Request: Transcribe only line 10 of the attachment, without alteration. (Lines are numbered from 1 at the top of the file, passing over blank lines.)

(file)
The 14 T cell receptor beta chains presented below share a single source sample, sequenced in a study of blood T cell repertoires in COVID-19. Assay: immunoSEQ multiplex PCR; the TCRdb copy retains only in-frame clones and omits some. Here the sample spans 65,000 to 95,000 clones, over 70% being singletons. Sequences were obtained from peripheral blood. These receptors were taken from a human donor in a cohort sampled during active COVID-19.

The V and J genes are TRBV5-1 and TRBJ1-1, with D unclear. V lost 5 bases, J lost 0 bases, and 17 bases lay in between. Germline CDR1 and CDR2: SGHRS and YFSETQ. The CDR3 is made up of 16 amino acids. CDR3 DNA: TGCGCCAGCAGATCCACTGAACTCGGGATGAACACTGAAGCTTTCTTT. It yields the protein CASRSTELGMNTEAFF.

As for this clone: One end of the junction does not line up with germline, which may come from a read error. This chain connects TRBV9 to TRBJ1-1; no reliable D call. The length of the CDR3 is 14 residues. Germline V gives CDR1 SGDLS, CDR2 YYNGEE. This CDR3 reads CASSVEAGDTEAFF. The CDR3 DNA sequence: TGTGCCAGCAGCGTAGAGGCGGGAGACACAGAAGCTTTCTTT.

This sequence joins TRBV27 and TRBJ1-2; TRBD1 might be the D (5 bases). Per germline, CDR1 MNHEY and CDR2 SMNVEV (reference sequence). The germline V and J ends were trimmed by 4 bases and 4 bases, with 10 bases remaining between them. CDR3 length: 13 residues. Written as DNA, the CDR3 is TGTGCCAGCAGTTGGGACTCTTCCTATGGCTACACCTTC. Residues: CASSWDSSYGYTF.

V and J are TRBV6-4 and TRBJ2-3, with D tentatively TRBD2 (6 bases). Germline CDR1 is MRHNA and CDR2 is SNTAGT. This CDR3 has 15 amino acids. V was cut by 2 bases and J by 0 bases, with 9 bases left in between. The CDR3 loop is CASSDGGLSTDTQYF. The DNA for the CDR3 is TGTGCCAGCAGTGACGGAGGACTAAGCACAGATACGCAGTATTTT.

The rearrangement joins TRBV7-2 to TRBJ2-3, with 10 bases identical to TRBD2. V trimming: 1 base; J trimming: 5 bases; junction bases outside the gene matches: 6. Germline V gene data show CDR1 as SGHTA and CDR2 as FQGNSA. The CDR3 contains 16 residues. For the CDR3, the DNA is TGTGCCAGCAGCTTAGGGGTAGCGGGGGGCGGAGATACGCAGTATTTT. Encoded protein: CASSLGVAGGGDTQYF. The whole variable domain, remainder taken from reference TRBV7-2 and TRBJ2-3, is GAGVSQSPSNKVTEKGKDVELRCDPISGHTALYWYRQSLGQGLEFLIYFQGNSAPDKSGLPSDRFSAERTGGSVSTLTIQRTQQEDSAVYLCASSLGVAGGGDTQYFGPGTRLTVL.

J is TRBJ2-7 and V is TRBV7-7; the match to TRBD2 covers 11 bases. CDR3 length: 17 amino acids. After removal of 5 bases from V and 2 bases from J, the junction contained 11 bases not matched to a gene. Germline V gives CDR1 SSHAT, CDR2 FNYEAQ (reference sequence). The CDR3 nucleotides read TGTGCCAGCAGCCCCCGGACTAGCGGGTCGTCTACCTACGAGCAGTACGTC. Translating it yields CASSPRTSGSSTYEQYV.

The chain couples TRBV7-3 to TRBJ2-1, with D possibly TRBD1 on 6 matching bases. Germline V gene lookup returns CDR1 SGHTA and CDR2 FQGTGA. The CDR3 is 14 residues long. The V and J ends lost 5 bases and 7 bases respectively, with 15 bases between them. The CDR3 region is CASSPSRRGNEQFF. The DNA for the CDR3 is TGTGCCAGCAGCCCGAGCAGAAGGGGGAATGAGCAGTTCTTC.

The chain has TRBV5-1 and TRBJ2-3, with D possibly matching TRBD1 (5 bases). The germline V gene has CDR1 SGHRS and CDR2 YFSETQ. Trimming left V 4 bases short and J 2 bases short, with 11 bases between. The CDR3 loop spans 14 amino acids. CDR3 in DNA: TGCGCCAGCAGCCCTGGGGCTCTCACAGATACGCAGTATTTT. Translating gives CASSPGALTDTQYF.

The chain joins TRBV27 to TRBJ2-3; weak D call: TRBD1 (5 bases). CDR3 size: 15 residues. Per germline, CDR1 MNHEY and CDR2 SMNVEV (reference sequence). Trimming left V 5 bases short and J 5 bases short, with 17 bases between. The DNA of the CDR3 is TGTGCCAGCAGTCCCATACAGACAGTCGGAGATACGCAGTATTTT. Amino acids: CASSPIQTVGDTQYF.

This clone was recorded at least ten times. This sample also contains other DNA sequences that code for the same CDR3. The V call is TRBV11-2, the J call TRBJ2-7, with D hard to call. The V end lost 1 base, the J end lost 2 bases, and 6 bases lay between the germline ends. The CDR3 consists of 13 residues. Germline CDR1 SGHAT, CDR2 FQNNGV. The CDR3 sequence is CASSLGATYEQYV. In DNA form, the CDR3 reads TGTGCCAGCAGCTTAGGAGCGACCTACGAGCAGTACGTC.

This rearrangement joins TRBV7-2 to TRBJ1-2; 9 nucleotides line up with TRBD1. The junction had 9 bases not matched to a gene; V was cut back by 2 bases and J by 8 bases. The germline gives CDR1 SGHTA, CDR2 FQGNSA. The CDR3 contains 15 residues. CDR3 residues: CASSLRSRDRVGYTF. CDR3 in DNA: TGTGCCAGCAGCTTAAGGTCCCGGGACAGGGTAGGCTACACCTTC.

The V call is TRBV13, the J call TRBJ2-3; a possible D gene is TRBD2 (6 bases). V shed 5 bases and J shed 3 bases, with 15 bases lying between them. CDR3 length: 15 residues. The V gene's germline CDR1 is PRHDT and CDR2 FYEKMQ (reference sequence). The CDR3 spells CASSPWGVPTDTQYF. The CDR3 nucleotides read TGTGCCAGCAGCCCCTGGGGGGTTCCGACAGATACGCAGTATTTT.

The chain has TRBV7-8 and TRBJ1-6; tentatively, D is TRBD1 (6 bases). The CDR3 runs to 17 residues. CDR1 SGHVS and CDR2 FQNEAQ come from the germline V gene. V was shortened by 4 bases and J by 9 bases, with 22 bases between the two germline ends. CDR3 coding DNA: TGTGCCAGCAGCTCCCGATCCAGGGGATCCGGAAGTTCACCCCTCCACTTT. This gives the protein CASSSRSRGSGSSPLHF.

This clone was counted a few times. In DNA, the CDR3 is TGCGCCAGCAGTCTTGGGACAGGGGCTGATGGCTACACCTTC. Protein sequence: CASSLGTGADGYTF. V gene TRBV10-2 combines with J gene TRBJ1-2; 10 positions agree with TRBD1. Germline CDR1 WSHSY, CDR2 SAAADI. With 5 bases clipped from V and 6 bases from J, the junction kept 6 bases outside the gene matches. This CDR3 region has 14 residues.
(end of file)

The chain joins TRBV27 to TRBJ2-3; weak D call: TRBD1 (5 bases). CDR3 size: 15 residues. Per germline, CDR1 MNHEY and CDR2 SMNVEV (reference sequence). Trimming left V 5 bases short and J 5 bases short, with 17 bases between. The DNA of the CDR3 is TGTGCCAGCAGTCCCATACAGACAGTCGGAGATACGCAGTATTTT. Amino acids: CASSPIQTVGDTQYF.